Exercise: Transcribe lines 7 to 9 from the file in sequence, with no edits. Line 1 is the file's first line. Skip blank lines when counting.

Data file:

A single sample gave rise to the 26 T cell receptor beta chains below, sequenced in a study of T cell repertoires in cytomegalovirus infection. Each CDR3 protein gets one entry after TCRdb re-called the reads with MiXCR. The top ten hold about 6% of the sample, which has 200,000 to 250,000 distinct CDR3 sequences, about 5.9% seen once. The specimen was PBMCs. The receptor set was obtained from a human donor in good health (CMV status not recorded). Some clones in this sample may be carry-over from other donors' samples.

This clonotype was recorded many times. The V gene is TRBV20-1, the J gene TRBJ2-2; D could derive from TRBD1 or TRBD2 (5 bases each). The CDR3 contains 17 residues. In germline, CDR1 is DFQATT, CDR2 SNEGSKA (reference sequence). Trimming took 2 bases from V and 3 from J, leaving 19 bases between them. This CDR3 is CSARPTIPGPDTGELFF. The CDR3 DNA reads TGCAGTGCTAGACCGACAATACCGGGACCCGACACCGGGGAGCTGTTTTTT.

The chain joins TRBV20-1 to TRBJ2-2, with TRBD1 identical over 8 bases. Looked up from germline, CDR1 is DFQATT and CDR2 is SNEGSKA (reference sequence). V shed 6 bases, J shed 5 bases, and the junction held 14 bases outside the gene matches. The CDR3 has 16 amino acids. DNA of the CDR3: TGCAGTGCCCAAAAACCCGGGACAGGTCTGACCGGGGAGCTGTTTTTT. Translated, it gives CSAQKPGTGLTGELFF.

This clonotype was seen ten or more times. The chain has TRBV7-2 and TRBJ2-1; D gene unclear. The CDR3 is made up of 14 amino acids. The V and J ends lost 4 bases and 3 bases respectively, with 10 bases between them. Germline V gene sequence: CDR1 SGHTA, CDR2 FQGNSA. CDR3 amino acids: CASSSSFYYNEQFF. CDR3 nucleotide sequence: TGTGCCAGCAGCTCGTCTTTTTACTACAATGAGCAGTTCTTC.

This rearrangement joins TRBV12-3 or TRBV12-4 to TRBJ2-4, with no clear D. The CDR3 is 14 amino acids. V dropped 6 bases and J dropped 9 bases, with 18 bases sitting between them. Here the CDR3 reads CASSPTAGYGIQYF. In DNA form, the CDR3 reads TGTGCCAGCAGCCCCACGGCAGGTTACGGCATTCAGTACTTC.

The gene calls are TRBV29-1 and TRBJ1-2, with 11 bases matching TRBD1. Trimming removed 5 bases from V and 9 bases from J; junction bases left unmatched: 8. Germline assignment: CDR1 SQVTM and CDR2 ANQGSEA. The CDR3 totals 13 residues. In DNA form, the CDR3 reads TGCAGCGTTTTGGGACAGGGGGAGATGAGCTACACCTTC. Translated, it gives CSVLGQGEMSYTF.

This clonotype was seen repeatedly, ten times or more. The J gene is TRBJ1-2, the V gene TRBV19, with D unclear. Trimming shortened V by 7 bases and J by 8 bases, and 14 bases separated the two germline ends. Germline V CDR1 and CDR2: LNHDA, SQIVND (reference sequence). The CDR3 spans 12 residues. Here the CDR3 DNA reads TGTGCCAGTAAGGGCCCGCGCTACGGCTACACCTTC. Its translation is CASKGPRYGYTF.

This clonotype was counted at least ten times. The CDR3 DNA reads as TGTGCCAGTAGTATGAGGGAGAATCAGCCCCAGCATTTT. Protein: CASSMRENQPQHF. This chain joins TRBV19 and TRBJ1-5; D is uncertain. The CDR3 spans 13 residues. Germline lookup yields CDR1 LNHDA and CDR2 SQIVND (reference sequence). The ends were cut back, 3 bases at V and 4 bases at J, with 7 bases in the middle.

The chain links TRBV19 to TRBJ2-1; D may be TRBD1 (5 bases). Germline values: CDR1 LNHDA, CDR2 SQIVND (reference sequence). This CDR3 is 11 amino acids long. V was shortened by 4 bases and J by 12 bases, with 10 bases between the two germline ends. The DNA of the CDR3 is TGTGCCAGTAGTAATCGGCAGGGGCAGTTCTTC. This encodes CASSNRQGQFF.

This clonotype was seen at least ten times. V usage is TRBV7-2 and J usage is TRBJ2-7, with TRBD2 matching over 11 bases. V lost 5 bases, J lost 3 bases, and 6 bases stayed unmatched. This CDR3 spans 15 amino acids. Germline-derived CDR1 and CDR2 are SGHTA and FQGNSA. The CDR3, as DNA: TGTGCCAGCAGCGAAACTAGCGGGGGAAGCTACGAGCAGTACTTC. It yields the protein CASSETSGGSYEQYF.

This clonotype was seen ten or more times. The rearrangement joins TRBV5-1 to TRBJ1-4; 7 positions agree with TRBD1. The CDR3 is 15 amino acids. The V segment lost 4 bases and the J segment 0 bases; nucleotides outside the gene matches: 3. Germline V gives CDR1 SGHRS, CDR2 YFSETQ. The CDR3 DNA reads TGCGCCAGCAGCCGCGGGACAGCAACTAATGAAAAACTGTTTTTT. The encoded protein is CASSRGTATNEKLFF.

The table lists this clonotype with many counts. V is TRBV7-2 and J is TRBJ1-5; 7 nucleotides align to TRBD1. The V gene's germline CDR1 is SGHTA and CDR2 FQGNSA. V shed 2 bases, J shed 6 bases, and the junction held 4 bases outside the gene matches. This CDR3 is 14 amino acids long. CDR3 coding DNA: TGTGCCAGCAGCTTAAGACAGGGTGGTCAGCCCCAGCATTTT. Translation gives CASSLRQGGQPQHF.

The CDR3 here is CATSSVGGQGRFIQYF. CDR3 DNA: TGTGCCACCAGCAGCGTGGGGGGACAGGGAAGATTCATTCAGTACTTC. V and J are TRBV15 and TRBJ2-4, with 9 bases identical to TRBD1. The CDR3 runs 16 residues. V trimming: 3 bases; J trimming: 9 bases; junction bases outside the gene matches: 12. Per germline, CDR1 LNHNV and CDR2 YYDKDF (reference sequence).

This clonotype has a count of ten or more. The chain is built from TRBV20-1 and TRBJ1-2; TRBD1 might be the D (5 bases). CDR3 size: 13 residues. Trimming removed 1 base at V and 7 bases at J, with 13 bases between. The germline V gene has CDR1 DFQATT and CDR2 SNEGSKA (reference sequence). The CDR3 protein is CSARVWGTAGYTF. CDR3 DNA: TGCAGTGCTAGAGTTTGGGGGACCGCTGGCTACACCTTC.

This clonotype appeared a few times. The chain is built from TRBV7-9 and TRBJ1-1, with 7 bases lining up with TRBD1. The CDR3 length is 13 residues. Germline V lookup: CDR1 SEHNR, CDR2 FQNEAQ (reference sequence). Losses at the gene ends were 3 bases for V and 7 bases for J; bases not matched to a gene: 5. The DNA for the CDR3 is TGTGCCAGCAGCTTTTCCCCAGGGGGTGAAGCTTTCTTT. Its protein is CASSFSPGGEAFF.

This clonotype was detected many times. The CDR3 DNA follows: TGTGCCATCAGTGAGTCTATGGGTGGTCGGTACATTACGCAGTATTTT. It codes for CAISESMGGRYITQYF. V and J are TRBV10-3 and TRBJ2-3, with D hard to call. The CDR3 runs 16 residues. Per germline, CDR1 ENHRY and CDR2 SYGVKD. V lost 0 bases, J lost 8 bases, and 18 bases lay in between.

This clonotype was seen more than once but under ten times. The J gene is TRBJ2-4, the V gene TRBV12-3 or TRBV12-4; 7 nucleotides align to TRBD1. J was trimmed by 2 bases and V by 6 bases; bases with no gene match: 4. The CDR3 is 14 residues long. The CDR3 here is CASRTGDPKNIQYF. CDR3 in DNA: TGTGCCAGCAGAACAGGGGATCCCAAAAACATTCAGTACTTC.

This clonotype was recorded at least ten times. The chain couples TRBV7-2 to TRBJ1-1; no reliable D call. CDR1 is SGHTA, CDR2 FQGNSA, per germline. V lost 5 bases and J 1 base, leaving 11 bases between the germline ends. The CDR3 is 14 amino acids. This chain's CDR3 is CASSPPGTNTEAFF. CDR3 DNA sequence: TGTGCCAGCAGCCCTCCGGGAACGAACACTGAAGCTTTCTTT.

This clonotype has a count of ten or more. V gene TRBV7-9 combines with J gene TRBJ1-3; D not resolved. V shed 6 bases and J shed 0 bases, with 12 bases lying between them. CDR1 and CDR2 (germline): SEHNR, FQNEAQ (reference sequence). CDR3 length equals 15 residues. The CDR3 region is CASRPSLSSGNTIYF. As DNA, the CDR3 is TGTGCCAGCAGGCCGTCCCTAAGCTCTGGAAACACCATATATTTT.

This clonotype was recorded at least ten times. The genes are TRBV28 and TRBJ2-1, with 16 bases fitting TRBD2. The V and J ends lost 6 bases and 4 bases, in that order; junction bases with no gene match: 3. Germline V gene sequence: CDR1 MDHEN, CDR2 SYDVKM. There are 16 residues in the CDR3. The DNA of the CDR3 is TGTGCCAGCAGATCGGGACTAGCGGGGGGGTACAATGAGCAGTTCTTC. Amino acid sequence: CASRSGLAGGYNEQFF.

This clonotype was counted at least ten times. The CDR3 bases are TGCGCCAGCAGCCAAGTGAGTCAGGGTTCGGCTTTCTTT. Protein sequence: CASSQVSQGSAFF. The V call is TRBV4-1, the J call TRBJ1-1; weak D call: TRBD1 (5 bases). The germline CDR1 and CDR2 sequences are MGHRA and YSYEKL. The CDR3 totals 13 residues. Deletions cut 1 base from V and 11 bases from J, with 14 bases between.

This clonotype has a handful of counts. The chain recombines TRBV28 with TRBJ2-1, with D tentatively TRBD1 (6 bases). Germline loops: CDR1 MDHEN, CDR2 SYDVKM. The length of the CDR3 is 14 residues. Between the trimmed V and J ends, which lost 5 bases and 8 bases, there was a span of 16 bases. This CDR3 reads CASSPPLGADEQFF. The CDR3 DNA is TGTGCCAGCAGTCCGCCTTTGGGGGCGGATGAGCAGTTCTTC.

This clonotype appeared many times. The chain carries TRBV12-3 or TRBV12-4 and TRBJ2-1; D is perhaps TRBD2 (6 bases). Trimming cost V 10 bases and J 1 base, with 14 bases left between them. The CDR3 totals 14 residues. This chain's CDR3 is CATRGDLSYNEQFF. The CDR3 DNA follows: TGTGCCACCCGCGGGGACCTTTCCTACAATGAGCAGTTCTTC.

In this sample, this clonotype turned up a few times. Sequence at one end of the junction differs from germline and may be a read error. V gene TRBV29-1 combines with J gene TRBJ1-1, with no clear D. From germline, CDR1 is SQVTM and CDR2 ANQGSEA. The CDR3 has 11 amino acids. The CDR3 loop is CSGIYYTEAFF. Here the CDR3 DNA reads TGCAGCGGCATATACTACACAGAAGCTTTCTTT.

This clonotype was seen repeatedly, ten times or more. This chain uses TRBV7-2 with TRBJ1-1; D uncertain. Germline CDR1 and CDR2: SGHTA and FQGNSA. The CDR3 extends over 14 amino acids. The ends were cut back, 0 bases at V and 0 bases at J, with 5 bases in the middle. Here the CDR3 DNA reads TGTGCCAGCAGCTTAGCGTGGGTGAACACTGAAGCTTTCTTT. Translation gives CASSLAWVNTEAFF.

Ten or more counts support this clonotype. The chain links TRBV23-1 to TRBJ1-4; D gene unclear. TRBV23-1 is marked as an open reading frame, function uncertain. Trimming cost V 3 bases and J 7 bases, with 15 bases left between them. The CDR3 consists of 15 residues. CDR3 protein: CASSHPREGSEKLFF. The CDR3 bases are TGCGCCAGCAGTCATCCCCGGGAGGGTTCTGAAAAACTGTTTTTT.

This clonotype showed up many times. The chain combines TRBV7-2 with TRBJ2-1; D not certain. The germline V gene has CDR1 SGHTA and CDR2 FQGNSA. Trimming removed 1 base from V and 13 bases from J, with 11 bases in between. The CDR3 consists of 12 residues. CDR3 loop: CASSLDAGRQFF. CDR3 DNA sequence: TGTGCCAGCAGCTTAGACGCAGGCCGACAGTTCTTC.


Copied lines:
This clonotype was seen repeatedly, ten times or more. The J gene is TRBJ1-2, the V gene TRBV19, with D unclear. Trimming shortened V by 7 bases and J by 8 bases, and 14 bases separated the two germline ends. Germline V CDR1 and CDR2: LNHDA, SQIVND (reference sequence). The CDR3 spans 12 residues. Here the CDR3 DNA reads TGTGCCAGTAAGGGCCCGCGCTACGGCTACACCTTC. Its translation is CASKGPRYGYTF.

This clonotype was counted at least ten times. The CDR3 DNA reads as TGTGCCAGTAGTATGAGGGAGAATCAGCCCCAGCATTTT. Protein: CASSMRENQPQHF. This chain joins TRBV19 and TRBJ1-5; D is uncertain. The CDR3 spans 13 residues. Germline lookup yields CDR1 LNHDA and CDR2 SQIVND (reference sequence). The ends were cut back, 3 bases at V and 4 bases at J, with 7 bases in the middle.

The chain links TRBV19 to TRBJ2-1; D may be TRBD1 (5 bases). Germline values: CDR1 LNHDA, CDR2 SQIVND (reference sequence). This CDR3 is 11 amino acids long. V was shortened by 4 bases and J by 12 bases, with 10 bases between the two germline ends. The DNA of the CDR3 is TGTGCCAGTAGTAATCGGCAGGGGCAGTTCTTC. This encodes CASSNRQGQFF.